Page:Popular Science Monthly Volume 52.djvu/879

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on Saturday will enable us to solve some of the enigmas of solar phenomena and constitution."

Source of the X Rays.—Professor Trowbridge, of Cambridge, and J. E. Burbank have recently published (American Journal of Science, February, 1898) the results of an investigation into the source of the X rays. The experiments were conducted with Crookes tubes containing no interval between the anode and cathode, so that no discharge in the usual sense occurred in the tubes. A continuous conductor was led through the rarefied tube, and it was discovered that X rays were given off from every element of this conductor at right angles to its surface when a disruptive discharge occurred in the circuit of which the tube formed a part. This remarkable result was obtained by means of the very high electromotive force from a Planté rheostatic machine which was charged by ten thousand storage cells. Among the interesting data obtained were some regarding the so-called Xray burn. When the back of the hand was exposed to the brush discharge from one of these tubes, a peculiar pricking sensation was experienced and all the symptoms of an X-ray burn developed. The skin when examined under a microscope exhibited centers of inflammation surrounded by regions of lesser degrees of burn. It thus seems evident that the so-called X-ray burn is due to an electrification—a discharge at the surface of the skin—and this electrification may or may not be accompanied by the X rays. The results of the experiments are summed up as follows: 1. A Crookes tube inclosing a continuous conductor is well suited, with the employment of high electromotive force, for the study of electric lines of induction. 2. The direction of the so-called X rays and cathode rays can be changed by electric induction. 3. The so called X-ray burn can be produced by an intense state of electrification. 4. The so-called cathode rays and X rays are given off from every element of a continuous conductor at a high stage of the vacuum in a Crookes tube, both when this conductor constitutes the cathode and when it forms the anode of the electrical circuit. The term electric rays, possibly rays of polarization, would appear to be more comprehensive than the terms cathode rays and X rays.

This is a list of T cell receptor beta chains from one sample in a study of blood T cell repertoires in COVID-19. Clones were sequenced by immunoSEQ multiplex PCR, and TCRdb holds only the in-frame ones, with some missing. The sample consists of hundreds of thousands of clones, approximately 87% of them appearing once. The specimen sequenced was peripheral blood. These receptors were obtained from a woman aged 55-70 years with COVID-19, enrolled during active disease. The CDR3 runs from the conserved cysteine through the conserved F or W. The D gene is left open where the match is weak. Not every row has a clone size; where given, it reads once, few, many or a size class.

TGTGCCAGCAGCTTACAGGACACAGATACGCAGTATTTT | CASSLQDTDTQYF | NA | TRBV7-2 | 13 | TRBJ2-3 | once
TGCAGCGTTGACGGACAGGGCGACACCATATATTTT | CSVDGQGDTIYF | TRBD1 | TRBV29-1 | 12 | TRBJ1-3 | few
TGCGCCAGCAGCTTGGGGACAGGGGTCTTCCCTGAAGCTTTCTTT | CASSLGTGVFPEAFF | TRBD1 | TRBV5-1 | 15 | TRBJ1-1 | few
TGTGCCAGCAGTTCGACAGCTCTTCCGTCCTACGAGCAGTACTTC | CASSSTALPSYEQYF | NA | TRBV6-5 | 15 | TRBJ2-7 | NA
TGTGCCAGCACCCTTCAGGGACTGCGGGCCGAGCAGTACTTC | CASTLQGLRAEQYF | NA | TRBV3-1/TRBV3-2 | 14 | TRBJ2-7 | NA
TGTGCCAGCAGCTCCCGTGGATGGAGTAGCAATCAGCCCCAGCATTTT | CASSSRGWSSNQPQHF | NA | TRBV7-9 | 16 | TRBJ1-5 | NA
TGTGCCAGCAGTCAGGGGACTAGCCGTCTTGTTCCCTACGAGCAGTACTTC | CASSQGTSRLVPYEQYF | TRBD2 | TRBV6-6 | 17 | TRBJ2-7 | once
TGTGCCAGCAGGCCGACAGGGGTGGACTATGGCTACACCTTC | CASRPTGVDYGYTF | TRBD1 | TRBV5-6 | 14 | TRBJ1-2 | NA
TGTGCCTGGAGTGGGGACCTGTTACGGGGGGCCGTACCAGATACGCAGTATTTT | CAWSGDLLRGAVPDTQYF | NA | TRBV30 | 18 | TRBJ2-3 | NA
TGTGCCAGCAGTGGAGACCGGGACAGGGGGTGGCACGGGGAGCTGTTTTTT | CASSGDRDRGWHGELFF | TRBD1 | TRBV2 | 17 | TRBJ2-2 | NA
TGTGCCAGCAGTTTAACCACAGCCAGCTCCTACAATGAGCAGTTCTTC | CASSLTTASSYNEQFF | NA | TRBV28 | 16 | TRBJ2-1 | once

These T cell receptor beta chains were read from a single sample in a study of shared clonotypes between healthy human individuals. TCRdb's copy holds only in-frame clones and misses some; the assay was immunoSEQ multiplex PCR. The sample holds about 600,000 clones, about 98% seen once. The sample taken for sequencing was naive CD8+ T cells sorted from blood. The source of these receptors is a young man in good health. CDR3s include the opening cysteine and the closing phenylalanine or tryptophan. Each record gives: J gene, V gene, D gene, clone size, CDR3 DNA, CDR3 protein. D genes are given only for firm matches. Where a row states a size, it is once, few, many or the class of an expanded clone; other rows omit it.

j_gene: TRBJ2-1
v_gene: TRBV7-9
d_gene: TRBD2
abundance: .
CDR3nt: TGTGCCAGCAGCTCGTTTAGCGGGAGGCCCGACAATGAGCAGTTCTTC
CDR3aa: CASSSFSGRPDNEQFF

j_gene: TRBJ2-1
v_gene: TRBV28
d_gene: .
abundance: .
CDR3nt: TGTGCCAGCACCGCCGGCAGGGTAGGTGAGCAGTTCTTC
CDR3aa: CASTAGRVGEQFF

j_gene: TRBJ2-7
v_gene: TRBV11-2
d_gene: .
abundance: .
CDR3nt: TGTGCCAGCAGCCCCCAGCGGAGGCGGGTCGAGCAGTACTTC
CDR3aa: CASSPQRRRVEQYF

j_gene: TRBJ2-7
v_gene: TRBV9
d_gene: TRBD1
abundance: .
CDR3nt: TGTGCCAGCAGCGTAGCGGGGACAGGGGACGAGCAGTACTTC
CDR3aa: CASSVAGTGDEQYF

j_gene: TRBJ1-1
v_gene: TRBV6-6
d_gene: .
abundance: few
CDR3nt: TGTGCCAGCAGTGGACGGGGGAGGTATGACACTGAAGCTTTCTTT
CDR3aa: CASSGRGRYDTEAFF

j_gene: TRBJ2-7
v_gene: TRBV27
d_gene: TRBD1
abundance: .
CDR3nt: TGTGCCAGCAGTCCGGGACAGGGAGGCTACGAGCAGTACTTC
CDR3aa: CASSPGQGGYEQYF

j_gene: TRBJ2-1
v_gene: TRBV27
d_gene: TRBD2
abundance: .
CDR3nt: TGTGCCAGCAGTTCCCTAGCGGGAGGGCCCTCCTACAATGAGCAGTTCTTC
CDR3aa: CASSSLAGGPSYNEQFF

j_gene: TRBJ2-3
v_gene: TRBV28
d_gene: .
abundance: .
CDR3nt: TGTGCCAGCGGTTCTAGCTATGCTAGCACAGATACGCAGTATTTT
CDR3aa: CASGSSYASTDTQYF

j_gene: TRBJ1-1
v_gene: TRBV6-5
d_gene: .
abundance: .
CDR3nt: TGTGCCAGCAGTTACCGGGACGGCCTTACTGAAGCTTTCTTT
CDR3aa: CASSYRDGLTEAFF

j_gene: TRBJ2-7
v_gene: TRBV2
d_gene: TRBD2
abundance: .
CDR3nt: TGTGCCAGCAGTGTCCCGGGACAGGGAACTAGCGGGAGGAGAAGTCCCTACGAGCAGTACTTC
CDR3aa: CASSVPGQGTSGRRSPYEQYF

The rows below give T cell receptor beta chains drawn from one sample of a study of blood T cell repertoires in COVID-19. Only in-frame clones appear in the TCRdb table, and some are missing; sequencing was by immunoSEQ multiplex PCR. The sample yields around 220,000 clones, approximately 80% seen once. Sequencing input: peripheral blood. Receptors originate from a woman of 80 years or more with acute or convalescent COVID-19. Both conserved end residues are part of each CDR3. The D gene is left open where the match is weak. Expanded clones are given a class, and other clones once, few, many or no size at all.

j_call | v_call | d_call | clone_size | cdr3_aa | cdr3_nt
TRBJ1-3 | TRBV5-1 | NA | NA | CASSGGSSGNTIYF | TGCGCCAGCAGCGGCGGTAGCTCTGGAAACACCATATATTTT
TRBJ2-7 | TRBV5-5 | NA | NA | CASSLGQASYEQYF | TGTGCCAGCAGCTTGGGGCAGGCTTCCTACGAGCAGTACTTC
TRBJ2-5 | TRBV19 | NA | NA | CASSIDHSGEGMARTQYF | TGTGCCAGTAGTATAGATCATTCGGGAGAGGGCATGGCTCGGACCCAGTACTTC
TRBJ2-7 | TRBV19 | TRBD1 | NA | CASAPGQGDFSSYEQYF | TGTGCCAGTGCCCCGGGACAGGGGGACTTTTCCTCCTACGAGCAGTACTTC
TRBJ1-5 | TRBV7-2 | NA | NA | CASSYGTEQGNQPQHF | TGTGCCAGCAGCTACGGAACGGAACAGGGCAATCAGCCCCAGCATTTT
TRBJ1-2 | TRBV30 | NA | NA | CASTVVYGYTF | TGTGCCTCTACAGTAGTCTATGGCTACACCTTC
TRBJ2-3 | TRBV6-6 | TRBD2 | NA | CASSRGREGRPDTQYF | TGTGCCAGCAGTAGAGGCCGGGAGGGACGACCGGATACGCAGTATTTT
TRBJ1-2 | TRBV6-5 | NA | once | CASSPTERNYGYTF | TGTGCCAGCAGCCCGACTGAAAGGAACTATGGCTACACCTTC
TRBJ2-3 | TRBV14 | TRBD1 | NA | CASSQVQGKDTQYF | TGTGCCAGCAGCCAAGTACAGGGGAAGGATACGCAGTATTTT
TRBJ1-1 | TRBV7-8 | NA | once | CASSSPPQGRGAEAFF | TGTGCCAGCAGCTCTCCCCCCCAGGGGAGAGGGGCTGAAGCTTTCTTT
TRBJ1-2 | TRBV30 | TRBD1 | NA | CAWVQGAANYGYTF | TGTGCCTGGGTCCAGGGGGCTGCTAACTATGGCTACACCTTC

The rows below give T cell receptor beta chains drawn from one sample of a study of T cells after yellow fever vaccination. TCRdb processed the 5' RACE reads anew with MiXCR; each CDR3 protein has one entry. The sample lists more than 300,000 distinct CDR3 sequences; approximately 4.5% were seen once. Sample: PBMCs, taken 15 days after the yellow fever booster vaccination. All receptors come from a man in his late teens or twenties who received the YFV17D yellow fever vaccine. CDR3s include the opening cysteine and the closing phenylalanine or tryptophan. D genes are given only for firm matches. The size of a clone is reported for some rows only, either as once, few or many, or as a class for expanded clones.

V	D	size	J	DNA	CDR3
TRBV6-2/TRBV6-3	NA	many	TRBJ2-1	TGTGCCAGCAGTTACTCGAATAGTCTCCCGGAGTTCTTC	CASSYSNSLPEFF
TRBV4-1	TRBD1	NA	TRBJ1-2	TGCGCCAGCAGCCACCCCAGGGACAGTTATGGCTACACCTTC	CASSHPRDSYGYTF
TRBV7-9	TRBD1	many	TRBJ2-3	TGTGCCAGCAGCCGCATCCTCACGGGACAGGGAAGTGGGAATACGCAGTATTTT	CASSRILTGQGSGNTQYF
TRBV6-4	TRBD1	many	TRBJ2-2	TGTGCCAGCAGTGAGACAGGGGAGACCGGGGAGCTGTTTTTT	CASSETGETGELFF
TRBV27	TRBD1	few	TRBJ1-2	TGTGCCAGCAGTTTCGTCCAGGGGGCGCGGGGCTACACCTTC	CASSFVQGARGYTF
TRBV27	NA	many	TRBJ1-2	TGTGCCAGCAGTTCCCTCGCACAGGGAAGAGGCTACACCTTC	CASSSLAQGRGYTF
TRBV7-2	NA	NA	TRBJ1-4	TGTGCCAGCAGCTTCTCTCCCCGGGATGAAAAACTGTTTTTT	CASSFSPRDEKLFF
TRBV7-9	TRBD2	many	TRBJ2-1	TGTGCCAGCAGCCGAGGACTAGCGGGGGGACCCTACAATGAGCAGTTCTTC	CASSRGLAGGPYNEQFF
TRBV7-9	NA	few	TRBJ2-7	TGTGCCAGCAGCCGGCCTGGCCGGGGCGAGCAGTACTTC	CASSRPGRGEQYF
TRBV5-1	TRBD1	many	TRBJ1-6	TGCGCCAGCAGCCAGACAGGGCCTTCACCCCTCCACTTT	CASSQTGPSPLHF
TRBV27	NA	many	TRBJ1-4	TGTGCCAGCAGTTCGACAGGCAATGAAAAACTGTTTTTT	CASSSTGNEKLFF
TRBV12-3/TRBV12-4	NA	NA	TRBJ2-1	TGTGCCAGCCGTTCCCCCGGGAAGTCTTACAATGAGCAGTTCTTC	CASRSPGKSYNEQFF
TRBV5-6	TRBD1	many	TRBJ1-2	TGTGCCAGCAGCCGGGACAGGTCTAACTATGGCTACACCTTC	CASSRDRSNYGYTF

Early Observations of the Zodiacal Light.—Apparently the earliest mention of the zodiacal light is a notice by Diodorus Siculus, of the appearance in the sky, in b. c. 373, "of a great light for several nights, which was called, from its shape, the burning beam." Nicephorus, in his Ecclesiastical History, tells of a remarkable appearance in the sky for a considerable time during the summer and fall of a. d. 410, which he thought could not be a comet, because it had not a stellar nucleus. Cassini saw a similar phenomenon in March, 1668, and his nephew Maraldi another in March, 1702; but Cassini's observation was of a comet, the head of which was not visible to him, while it was seen in the East Indies and at the Cape of Good Hope. The first person to give a definite description of the zodiacal light was Joshua Childrey, who is quoted by W. T. Lynn in the Observatory as saying that "in February, and for a little time before, and a little after, that month (as I have observed several years together), when the Twilight hath almost deserted the Horizon, you shall see a plainly discernible ray of the Twilight striking up toward the Pleiades or seven stars, and seeming almost to touch them. It is to be observed any clear night, but is best illuc nocte. There is no such ray to be observed at any other time of the year (that I can perceive), nor any other ray at that time to be perceived darting up elsewhere. And I believe it hath been and will be constantly visible at that time of the year. But what the cause of it in nature should be, I can not yet imagine, but leave it for further inquiry."

The Importance of Public Baths.—Some interesting statistics are given by Walter Channing regarding the municipal public baths of Brookline, Mass. The baths were opened in January, 1897, and at the time Mr. Channing's article was written, about the middle of May, there had used the baths 17,089 bathers, or an average of 451 daily. A somewhat curious difference was noted between the number of males and females. The bathers during the last six weeks, for instance, being divided as follows: Men and